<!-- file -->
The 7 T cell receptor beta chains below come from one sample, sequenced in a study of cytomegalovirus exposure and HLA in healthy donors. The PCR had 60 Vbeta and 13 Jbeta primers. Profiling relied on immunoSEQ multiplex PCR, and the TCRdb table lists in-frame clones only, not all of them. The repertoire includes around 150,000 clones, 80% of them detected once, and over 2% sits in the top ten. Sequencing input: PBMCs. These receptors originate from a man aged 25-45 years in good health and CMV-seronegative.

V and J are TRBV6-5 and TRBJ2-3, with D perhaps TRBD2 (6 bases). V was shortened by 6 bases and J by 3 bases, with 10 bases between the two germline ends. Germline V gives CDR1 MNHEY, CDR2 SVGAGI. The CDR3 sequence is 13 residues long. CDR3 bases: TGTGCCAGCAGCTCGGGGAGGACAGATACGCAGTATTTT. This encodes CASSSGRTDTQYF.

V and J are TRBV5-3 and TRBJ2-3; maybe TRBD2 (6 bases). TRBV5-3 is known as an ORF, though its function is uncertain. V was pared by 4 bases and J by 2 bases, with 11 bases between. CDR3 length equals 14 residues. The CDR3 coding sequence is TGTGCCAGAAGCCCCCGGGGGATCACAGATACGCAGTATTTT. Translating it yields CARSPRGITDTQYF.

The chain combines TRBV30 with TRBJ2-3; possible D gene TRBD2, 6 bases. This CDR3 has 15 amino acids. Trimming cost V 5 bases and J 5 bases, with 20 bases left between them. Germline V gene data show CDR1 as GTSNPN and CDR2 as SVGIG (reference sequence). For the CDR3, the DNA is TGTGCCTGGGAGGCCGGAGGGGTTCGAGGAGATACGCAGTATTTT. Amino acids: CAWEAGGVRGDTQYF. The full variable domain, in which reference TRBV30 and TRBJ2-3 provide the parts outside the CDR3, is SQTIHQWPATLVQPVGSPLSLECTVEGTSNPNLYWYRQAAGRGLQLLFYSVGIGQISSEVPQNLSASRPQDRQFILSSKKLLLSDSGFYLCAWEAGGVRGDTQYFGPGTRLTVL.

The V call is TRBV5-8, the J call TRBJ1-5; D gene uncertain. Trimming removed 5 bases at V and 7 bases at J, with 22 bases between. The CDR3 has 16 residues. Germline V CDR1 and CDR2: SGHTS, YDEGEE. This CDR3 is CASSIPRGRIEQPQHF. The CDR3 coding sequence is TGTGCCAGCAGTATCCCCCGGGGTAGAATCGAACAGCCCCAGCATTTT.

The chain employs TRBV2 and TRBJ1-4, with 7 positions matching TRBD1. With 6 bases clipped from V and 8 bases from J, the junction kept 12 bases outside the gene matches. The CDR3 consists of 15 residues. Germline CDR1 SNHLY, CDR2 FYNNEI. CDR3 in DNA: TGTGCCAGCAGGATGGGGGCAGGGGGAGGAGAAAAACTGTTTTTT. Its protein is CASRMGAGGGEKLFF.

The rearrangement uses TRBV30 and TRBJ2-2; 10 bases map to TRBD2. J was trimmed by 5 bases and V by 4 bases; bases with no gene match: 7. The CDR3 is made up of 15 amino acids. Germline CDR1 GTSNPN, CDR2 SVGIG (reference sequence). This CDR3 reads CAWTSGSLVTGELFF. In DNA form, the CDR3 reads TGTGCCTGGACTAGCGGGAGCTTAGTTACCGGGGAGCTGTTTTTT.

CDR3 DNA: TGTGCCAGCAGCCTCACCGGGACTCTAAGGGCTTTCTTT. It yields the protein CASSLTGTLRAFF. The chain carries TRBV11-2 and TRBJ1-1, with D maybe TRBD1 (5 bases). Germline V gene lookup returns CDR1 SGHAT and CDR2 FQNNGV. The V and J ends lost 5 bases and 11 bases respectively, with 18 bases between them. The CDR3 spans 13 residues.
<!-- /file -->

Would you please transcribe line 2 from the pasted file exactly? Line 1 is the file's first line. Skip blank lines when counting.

V and J are TRBV6-5 and TRBJ2-3, with D perhaps TRBD2 (6 bases). V was shortened by 6 bases and J by 3 bases, with 10 bases between the two germline ends. Germline V gives CDR1 MNHEY, CDR2 SVGAGI. The CDR3 sequence is 13 residues long. CDR3 bases: TGTGCCAGCAGCTCGGGGAGGACAGATACGCAGTATTTT. This encodes CASSSGRTDTQYF.